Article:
While Los Angeles musician Michael Anthony defended the star, saying: “It doesn’t even look like Beyonce was lip syncing at all.”
A blog post on the Washington Times website said: “Some Beyonce fans insist it looked real, especially when she ripped out her earpiece midway through the song.”
Kazakhstan’s shooting team has been left stunned after Borat spoof anthem was played during a medal ceremony at the 10th Arab Shooting Competition in Kuwait instead of the real one.
Kazakh team asked for an apology and the medal ceremony was later rerun.
The team’s coach told Kazakh media the organizers had downloaded the parody from the internet by mistake.
The song was produced by British comedian Sacha Baron Cohen for Borat movie, which shows Kazakhs as backward and bigoted.
Footage of Thursday’s original ceremony posted on YouTube shows gold medalist Maria Dmitrienko listening to the anthem without emotion and finally smiling as it ends.
Kazakh gold medalist Maria Dmitrienko listened to the Borat anthem without emotion and finally smiling as it ends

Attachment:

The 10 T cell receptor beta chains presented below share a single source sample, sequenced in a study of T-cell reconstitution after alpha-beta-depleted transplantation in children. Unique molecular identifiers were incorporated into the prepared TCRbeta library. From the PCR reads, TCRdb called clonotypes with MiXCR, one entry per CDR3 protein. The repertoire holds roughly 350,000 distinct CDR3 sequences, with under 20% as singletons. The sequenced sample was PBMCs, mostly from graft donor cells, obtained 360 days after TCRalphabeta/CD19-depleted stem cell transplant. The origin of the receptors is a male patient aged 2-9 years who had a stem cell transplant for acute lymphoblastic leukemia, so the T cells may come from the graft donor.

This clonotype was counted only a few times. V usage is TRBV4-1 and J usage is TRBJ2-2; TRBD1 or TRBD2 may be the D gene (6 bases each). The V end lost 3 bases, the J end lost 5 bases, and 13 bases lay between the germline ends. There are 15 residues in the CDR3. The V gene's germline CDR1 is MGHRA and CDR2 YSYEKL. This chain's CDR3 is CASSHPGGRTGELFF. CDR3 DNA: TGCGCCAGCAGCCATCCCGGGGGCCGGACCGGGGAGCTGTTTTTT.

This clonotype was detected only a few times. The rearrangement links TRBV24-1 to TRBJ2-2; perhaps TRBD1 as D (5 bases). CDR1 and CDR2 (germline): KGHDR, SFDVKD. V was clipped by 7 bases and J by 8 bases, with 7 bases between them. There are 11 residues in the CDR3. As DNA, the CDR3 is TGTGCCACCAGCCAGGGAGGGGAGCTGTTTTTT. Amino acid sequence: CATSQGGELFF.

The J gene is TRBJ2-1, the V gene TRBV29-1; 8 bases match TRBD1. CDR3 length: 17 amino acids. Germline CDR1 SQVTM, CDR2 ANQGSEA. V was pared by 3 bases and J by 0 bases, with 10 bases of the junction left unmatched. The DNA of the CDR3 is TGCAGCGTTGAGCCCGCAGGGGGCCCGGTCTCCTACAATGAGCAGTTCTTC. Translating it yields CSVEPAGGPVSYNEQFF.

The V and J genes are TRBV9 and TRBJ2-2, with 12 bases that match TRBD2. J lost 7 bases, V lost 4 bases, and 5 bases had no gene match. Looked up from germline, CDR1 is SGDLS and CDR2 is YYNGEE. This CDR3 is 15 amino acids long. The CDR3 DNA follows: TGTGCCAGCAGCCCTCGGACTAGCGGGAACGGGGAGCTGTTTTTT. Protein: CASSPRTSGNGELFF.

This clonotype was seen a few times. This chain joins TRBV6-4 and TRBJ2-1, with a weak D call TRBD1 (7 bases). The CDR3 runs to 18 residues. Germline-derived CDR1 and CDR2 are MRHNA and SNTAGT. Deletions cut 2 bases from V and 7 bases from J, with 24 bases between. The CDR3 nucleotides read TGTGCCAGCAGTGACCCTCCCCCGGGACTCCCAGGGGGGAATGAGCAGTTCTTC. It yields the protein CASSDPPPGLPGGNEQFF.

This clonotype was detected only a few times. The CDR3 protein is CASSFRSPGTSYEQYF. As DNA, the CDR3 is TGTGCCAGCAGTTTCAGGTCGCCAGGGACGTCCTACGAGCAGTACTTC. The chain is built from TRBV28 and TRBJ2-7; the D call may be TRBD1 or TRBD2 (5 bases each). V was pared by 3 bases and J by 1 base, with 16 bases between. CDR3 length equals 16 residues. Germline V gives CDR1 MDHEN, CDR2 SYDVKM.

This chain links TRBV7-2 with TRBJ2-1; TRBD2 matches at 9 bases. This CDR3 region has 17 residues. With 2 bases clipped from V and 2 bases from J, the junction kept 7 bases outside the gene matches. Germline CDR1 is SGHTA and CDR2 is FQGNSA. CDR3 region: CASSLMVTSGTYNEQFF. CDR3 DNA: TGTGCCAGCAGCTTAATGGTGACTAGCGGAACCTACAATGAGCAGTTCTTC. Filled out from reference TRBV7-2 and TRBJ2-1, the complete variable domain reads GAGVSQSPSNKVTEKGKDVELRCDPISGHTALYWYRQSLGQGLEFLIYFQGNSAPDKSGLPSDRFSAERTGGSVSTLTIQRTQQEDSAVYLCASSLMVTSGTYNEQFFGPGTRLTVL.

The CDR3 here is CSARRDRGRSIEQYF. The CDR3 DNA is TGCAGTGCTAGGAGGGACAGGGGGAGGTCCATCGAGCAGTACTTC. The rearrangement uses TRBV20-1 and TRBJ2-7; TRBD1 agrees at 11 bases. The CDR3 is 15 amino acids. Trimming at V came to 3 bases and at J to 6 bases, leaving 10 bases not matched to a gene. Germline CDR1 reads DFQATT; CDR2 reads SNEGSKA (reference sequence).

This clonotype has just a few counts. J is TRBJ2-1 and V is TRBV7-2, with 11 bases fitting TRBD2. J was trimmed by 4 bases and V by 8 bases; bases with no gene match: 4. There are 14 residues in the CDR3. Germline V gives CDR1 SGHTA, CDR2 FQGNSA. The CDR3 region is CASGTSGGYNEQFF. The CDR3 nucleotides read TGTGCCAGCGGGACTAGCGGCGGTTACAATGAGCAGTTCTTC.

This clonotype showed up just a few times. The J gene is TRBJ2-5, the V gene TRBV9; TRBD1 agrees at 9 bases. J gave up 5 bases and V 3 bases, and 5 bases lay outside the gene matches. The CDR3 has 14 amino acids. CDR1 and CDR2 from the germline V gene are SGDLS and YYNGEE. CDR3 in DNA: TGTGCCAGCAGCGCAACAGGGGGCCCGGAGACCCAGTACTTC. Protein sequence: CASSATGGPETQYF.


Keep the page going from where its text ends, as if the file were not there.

Coach Anvar Yunusmetov told Kazakh news agency Tengrinews that the tournament’s organizers had also got the Serbian national anthem wrong.
“Then Maria Dmitrienko’s turn came,” Anvar Yunusmetov said.
“She got up on to the pedestal and they played a completely different anthem, offensive to Kazakhstan.”
The spoof song praises Kazakhstan for its superior potassium exports and for having the cleanest prostitutes in the region.
The film Borat: Cultural Learnings of America for Make Benefit Glorious Nation of Kazakhstan, released in 2006, follows Sacha Baron Cohen’s character, the journalist Borat Sagdiyev, as he travels to the US and pursues the actress Pamela Anderson.
The film outraged people in Kazakhstan and was eventually banned in the country. The government also threatened Sacha Baron Cohen with legal action.